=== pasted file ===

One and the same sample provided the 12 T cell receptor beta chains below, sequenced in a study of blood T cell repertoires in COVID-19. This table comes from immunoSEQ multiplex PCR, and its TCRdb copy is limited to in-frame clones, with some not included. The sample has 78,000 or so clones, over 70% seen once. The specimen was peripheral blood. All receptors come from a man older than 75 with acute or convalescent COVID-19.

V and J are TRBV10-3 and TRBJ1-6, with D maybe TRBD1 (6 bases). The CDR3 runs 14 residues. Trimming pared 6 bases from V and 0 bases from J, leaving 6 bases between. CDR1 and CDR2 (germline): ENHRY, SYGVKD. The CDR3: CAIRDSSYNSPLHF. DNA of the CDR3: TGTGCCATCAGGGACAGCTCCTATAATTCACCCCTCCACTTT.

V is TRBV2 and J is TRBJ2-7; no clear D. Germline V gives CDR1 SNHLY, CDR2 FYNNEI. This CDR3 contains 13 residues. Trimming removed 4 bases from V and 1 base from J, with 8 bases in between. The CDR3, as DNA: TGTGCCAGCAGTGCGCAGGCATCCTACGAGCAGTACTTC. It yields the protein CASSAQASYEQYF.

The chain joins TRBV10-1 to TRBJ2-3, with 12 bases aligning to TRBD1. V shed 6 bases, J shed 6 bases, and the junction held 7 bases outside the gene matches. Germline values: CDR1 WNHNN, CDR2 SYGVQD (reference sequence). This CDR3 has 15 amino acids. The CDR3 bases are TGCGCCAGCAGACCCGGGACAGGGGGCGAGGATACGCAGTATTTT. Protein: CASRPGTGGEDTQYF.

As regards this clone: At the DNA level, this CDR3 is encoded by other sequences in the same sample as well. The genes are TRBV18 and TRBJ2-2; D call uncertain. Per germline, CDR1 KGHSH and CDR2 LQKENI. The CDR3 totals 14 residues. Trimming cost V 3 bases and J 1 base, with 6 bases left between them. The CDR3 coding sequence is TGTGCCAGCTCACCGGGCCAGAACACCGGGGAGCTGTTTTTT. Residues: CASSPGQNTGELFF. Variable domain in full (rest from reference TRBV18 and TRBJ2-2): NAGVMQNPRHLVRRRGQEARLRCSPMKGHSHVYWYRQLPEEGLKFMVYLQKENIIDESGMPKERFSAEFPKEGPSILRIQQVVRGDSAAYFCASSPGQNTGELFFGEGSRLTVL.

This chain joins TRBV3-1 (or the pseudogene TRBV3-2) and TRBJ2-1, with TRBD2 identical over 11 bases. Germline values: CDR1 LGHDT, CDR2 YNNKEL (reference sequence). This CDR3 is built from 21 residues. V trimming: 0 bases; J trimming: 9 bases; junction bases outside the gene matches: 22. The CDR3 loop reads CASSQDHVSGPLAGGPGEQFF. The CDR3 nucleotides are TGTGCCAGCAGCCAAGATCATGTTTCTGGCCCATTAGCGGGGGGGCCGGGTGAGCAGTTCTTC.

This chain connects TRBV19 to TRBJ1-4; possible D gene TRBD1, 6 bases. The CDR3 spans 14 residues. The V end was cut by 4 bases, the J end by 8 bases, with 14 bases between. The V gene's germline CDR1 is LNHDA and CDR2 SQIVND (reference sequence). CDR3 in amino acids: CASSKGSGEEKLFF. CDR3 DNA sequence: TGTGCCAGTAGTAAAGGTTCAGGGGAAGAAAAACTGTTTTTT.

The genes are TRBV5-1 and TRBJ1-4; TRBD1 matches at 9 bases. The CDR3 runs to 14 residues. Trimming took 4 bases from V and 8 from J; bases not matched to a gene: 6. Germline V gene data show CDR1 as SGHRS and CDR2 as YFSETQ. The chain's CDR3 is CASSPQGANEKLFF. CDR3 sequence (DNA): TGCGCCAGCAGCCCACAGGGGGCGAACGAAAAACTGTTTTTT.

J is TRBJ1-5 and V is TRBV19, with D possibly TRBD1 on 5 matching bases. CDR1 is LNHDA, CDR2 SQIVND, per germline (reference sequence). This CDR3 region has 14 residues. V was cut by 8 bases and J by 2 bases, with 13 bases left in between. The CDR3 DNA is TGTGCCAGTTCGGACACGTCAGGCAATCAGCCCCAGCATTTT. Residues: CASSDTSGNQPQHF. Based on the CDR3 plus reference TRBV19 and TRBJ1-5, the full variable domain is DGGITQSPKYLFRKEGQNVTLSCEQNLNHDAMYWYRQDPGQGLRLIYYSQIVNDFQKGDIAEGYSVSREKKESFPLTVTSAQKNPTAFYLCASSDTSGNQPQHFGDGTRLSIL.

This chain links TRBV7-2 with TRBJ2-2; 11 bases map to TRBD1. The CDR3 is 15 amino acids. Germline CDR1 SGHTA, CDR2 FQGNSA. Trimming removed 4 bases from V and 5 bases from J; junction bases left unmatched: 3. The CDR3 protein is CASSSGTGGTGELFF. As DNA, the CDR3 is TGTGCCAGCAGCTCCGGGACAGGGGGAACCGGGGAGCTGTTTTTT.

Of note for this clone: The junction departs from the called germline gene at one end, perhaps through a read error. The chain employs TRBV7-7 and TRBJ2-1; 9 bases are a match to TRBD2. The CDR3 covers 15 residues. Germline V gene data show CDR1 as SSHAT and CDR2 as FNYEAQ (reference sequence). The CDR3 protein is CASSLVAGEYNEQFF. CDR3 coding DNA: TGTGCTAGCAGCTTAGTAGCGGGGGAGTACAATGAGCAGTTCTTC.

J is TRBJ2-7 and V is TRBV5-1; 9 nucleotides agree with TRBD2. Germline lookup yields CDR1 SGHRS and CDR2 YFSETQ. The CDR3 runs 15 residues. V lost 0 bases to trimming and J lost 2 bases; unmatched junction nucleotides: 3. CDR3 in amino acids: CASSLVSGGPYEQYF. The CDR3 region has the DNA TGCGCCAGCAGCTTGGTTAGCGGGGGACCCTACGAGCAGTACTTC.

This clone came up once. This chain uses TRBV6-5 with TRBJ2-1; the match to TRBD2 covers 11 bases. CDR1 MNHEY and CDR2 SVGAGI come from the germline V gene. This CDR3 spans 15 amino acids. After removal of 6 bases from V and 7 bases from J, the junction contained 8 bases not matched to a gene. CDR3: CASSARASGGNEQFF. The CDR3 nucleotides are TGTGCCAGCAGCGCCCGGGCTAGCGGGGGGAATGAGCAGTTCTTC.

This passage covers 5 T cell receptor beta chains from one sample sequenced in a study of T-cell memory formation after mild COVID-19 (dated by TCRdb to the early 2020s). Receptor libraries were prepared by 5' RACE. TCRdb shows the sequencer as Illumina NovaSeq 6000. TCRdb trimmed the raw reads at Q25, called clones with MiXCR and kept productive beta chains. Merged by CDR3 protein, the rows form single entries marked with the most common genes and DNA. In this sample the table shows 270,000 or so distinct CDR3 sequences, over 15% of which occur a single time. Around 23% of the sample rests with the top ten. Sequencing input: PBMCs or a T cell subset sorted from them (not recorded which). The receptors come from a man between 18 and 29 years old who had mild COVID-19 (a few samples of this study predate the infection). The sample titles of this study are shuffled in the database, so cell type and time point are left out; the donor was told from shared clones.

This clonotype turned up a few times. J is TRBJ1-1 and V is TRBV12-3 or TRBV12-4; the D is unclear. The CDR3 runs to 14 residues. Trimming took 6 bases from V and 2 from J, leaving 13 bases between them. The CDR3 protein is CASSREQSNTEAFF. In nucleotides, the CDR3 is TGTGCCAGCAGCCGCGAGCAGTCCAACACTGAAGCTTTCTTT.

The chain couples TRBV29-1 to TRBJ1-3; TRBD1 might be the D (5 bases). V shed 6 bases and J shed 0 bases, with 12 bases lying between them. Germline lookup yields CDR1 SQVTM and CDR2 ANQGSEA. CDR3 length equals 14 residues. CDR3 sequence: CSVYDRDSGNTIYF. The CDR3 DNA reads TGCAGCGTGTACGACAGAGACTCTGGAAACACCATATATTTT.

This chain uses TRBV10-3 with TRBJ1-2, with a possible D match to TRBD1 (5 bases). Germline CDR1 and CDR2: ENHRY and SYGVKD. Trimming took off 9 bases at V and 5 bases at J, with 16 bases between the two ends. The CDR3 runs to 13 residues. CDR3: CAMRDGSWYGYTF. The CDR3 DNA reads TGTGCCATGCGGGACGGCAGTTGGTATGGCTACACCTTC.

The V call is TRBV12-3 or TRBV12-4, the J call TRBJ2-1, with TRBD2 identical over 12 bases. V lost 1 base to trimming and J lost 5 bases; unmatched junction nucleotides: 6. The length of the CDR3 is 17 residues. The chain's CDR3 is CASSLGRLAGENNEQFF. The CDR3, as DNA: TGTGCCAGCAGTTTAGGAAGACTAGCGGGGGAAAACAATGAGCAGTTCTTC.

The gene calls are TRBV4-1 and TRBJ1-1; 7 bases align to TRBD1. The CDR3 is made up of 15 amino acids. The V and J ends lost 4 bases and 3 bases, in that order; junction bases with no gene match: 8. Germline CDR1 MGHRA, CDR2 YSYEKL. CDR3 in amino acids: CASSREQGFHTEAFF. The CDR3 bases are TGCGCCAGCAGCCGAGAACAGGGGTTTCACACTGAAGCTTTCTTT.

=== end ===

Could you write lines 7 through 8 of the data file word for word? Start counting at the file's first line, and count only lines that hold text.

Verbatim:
This chain connects TRBV19 to TRBJ1-4; possible D gene TRBD1, 6 bases. The CDR3 spans 14 residues. The V end was cut by 4 bases, the J end by 8 bases, with 14 bases between. The V gene's germline CDR1 is LNHDA and CDR2 SQIVND (reference sequence). CDR3 in amino acids: CASSKGSGEEKLFF. CDR3 DNA sequence: TGTGCCAGTAGTAAAGGTTCAGGGGAAGAAAAACTGTTTTTT.

The genes are TRBV5-1 and TRBJ1-4; TRBD1 matches at 9 bases. The CDR3 runs to 14 residues. Trimming took 4 bases from V and 8 from J; bases not matched to a gene: 6. Germline V gene data show CDR1 as SGHRS and CDR2 as YFSETQ. The chain's CDR3 is CASSPQGANEKLFF. CDR3 sequence (DNA): TGCGCCAGCAGCCCACAGGGGGCGAACGAAAAACTGTTTTTT.